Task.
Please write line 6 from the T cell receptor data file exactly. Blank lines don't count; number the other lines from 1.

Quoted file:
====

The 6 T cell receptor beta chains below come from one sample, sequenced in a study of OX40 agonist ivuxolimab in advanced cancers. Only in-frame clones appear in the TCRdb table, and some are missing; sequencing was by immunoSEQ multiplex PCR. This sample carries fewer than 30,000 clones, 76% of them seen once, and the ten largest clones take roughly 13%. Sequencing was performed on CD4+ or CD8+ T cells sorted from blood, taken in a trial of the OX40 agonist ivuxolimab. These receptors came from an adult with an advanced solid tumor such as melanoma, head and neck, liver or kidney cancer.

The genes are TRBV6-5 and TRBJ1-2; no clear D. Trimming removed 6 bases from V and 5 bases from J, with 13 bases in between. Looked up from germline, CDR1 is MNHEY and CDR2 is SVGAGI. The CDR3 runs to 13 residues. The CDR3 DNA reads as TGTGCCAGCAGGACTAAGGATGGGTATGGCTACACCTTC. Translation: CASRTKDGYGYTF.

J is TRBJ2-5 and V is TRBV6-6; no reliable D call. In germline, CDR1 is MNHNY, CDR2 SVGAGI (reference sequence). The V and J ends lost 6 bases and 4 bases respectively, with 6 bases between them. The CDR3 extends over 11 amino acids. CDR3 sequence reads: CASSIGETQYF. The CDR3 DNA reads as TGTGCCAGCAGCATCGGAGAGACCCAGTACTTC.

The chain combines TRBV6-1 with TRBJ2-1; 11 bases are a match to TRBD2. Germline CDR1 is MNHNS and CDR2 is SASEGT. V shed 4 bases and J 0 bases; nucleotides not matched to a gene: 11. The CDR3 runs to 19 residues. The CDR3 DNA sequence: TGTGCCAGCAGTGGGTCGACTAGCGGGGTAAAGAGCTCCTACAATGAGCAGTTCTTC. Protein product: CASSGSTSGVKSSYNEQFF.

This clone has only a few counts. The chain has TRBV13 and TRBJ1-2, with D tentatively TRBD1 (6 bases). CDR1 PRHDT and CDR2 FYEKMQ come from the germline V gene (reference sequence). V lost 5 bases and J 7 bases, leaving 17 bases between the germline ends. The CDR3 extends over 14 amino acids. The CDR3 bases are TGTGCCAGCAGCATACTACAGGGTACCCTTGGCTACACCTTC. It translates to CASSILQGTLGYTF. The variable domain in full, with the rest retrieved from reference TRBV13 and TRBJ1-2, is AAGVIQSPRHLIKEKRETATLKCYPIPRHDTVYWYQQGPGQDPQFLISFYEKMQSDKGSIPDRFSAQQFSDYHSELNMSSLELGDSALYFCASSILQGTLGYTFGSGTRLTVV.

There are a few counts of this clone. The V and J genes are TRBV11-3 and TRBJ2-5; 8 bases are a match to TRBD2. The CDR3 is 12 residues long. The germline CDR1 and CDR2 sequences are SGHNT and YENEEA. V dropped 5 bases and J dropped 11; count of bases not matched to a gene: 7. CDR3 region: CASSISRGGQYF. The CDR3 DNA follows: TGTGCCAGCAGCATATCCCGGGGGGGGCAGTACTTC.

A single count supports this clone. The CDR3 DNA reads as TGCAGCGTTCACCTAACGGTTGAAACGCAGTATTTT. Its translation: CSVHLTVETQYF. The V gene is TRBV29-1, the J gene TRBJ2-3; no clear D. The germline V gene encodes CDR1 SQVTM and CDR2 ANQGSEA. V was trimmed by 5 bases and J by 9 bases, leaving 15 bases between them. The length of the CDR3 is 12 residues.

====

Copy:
There are a few counts of this clone. The V and J genes are TRBV11-3 and TRBJ2-5; 8 bases are a match to TRBD2. The CDR3 is 12 residues long. The germline CDR1 and CDR2 sequences are SGHNT and YENEEA. V dropped 5 bases and J dropped 11; count of bases not matched to a gene: 7. CDR3 region: CASSISRGGQYF. The CDR3 DNA follows: TGTGCCAGCAGCATATCCCGGGGGGGGCAGTACTTC.